Isaiah Andrews spent 45 years in prison after he was convicted of killing his wife in 1974. But "the guy was in prison for something he didn't do," a juror told Cleveland.com on Wednesday after the 83-year-old was acquitted of aggravated murder in a Cuyahoga County retrial. The jury had something jurors in the 1975 trial did not: a withheld Cleveland police report showing detectives had arrested a man named Willie Watts, based on evidence at the scene, before releasing him and focusing on Andrews. But the juror said there wasn't enough evidence to convict Andrews, even excluding that police report.
Regina Andrews' body was found in a park connecting East Cleveland and Cleveland Heights on Sept. 18, 1974, about a month after the couple were married. It was wrapped in bedding from three different hotels, including one in which Watts had stayed the previous evening. A maid said one sheet was of the same type used at a motel in which the Andrewses had been living. Apart from that, Isaiah Andrews, a former Marine, had served 15 years in prison after a 1958 conviction for fatally shooting his drill sergeant. Defense attorneys had sought to test DNA evidence from the Cleveland murder scene in 2018, but found it was destroyed.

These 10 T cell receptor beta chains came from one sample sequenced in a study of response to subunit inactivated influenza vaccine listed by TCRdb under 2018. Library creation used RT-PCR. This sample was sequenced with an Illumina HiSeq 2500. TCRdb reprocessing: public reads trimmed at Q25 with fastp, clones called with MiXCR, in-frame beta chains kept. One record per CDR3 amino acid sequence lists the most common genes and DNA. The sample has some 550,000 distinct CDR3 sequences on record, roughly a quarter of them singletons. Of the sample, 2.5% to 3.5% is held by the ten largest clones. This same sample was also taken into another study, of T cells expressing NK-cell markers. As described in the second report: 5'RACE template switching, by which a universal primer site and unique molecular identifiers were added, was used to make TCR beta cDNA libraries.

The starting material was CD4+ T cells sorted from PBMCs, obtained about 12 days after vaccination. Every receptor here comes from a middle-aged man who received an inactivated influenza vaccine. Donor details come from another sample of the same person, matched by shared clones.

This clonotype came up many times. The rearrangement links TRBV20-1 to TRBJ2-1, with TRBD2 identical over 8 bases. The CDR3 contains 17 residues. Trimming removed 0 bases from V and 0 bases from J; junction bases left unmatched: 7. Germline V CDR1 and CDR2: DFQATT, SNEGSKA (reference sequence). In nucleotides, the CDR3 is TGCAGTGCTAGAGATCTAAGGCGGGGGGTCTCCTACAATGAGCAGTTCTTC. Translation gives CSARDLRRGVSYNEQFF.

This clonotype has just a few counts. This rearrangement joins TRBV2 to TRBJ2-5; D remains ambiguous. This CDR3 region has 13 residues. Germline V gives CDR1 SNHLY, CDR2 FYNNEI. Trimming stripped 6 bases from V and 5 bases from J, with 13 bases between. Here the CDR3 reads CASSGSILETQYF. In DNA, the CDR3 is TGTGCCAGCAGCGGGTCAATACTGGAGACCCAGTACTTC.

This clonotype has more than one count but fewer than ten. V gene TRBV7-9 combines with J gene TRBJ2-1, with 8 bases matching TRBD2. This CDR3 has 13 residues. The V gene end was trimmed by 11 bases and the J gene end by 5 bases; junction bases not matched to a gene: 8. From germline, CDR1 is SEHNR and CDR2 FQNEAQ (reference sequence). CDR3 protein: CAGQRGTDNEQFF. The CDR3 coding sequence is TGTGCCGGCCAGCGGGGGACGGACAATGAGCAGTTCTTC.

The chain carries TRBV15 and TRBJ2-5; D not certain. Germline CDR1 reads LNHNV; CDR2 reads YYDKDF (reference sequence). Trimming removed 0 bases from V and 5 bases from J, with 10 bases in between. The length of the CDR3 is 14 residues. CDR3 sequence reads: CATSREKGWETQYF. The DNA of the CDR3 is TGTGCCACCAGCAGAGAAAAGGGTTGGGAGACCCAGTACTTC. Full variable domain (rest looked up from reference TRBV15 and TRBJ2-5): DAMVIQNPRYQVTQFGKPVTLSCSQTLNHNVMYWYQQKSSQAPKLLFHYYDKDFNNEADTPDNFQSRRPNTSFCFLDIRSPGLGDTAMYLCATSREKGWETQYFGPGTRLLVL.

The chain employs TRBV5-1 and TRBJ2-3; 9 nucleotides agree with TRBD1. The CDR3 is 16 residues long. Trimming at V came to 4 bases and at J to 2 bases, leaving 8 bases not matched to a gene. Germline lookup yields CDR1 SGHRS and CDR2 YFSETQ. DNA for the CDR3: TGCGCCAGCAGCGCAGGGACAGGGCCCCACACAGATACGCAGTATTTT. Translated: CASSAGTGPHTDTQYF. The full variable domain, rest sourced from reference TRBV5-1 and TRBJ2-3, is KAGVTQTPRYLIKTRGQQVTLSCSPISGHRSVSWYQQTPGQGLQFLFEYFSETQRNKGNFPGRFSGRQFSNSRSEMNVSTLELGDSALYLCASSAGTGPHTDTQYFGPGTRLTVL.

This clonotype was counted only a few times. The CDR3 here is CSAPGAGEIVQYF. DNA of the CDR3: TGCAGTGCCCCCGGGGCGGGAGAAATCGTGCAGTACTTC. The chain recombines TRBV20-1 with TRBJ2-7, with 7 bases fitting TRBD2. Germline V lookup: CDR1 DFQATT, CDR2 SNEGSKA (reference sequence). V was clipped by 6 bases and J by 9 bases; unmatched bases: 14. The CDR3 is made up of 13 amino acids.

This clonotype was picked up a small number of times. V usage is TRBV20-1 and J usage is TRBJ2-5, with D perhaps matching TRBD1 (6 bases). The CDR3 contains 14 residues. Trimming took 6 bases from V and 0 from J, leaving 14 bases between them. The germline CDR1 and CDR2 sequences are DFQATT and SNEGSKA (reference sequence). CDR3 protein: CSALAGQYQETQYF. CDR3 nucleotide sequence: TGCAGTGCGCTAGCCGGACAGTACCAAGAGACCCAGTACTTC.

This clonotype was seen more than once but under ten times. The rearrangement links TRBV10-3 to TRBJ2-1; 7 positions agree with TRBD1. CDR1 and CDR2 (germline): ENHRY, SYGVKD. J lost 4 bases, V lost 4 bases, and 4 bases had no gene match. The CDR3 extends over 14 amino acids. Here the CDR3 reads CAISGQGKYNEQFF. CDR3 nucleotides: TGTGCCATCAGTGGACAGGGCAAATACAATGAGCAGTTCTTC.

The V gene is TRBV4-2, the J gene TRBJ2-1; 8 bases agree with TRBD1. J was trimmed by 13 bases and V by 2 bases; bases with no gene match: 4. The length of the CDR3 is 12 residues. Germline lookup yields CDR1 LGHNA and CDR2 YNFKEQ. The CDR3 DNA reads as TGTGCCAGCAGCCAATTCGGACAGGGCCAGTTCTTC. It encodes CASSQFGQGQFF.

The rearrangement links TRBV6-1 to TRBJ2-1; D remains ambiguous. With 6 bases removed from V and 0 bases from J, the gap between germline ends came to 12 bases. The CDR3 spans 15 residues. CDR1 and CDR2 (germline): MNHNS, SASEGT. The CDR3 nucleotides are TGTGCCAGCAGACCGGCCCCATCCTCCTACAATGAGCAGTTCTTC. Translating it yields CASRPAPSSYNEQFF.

That's when Andrews' backers at the Ohio Innocence Project discovered the police report regarding Watts, who died in 2011, per WEWS. He'd produced an alibi back in 1974. "But when detectives later altered their estimated time of death to a time frame when Watts did not have an alibi, they never revisited him a suspect," Cleveland.com reports. During the retrial, defense attorneys noted an investigator could find no one to provide Watts with an alibi for the true time of death. They also noted the suspect had other arrests for assaulting and kidnapping women and his mother lived within 1,500 feet of the park.
"This was the right result today, but I don't know if he'll ever get actual justice," Ohio Innocence Project attorney Brian Howe told Cleveland.com. "He should have never been convicted in the first place and he certainly never should have been retried." Prosecutors tried to push a plea deal that would have Andrews admit to murder in exchange for a judge deciding whether or not he should serve more time in prison, but he refused, saying he wanted "justice for my wife." Now, the acquittal has "relieved all the weight off [of me]," he told reporters. "I've become free." (Read more wrongful conviction stories.)